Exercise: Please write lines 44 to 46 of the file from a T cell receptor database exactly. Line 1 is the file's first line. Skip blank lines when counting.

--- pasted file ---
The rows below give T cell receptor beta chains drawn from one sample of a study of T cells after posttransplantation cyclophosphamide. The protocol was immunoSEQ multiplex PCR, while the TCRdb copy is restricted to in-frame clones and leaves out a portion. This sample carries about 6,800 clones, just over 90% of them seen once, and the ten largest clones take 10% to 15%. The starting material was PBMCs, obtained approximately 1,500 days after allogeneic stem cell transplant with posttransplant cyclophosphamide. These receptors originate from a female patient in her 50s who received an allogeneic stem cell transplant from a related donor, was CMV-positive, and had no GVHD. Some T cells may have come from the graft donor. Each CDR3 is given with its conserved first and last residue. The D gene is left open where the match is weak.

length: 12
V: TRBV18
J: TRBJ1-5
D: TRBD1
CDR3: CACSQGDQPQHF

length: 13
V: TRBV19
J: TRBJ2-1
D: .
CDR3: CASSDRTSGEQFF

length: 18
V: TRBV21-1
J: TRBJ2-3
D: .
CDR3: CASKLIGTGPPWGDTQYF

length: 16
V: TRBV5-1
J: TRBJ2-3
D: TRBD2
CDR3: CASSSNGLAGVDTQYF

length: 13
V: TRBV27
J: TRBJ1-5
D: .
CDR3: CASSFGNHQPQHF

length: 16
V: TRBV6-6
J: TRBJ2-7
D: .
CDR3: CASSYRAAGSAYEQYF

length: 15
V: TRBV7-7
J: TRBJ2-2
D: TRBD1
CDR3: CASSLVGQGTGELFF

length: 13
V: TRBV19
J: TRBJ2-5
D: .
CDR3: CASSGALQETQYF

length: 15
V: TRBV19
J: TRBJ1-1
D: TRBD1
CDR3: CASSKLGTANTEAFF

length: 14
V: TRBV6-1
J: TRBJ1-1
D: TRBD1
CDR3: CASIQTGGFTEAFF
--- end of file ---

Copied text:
J: TRBJ1-1
D: TRBD1
CDR3: CASSKLGTANTEAFF